The Diocese of Georgia has postponed its scheduled Revival from this weekend in order to focus on recovery and repair efforts after Hurricane Irma. The Revival is one of a series of events across the Episcopal Church announced by the Presiding Bishop’s office late last year. The Georgia event will now take place in January 2018.
A statement on the diocesan website puts the postponement into perspective:
“While we’re disappointed that we had to postpone our Revival, which was scheduled for this weekend, our disappointment isn’t what’s important,” said Bishop Scott Benhase. “What’s important now is for all of us to be good neighbors in our communities where many have been displaced from their homes and where others continue to go without electrical power and water. Thankfully, none of our congregations or our buildings have suffered devastation. We will get back on our feet. Others will struggle to do so, particularly our neighbors to the south in Florida. Let’s keep them all in our prayers and respond to their needs as we are able. We will have the Revival in January. In the meantime, let’s have a “revival of compassion” for our neighbors.”
The Anglican Communion News Service has heard from some churches in the Caribbean after Hurricane Irma caused devastating damage and loss of life in that area before hitting the south-eastern United States.
Harrowing stories of the death and devastation caused by Hurricane Irma are emerging from islands across the Caribbean and US. More than 30 people are known to have died in the Caribbean. Thousands have seen their homes destroyed; thousands more have been left without power. In the US at least 10 people have been killed – six in Florida. A clean-up operation is underway but around 60% of homes in the state are still without power.
Clifton Nedd, the Anglican Alliance regional facilitator said, “In the north eastern Caribbean the reports are of absolute destruction. The Prime Minister of Antigua and Barbuda has indicated that some 90% of the housing stock has been destroyed or damaged.”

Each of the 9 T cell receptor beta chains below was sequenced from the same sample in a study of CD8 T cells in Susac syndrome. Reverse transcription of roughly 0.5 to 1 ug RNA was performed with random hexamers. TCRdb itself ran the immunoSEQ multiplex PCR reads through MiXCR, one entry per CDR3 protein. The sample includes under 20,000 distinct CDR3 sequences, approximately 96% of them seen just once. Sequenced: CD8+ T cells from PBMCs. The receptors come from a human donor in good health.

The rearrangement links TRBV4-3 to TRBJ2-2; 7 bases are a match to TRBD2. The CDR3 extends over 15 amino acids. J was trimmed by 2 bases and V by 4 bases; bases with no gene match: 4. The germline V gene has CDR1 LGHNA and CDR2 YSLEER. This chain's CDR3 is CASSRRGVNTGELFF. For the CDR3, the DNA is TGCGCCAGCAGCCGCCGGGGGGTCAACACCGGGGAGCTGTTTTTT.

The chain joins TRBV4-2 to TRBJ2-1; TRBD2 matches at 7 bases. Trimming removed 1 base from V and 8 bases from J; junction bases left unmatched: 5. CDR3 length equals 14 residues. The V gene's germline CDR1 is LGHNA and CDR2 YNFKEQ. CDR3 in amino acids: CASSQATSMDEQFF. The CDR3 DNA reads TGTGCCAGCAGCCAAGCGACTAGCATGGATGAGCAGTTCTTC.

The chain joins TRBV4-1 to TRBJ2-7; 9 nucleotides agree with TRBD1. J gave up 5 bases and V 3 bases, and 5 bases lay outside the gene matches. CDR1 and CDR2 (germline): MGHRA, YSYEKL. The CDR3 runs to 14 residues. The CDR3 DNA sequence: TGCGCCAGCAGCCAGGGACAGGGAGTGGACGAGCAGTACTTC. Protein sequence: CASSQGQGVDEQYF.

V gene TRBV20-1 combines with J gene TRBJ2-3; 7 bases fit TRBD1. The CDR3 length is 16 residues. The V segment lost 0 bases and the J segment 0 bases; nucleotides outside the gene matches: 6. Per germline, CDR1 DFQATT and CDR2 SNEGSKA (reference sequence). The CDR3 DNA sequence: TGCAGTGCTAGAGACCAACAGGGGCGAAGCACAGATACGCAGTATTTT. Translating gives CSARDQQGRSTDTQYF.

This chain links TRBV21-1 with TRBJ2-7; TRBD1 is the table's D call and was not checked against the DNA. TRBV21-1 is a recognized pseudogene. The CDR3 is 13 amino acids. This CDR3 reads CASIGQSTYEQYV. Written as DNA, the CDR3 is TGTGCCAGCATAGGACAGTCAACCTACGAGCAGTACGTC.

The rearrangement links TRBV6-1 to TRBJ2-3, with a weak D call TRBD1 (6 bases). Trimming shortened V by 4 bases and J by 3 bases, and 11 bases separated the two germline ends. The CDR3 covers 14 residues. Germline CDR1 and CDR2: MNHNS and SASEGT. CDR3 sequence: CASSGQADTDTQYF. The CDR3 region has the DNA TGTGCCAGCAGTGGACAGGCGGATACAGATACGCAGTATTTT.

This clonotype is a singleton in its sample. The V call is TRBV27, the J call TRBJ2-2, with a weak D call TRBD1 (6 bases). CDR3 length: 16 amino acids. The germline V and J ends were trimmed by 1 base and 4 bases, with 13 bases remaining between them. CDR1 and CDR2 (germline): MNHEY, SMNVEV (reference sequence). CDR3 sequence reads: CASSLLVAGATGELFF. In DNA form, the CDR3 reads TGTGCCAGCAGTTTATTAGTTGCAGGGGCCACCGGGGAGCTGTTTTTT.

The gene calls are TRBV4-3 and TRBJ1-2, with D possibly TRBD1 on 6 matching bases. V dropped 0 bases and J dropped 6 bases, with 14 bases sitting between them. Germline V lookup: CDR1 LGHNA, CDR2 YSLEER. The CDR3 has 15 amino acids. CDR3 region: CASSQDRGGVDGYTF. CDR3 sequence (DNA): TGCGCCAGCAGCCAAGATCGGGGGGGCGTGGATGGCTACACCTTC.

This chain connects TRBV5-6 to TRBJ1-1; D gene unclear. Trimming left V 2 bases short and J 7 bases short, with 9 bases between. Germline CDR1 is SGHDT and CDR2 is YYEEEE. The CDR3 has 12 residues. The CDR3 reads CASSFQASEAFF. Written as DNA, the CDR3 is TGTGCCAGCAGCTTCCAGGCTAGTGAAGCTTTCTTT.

Irma — the most powerful storm in the region for a decade – ravaged a swathe of islands including Anguilla, Barbuda, the Turks and Caicos and the British and US Virgin Islands before smashing into Puerto Rico, Cuba and turning on the US state of Florida. These islands were in the eye of the storm but a number of others were also badly affected.
The widespread damage has hampered communications but Father Reid Simon in Antigua sent the following message: “Greetings from Antigua where this island was spared any damage. Barbuda, our sister island has been declared a disaster area. We are very thankful for the prayerful support and we shall let you know what has transpired in those other areas. We continue to press on with God even in the midst of the challenge of devastation and material loss.”
The Anglican Alliance has been making contact with affected dioceses to find out more and is ready to help those responding to the crisis. The Church community across the region has requested prayers from around the Communion.
Photo: Diocese of Georgia’s Honey Creek retreat center, via Facebook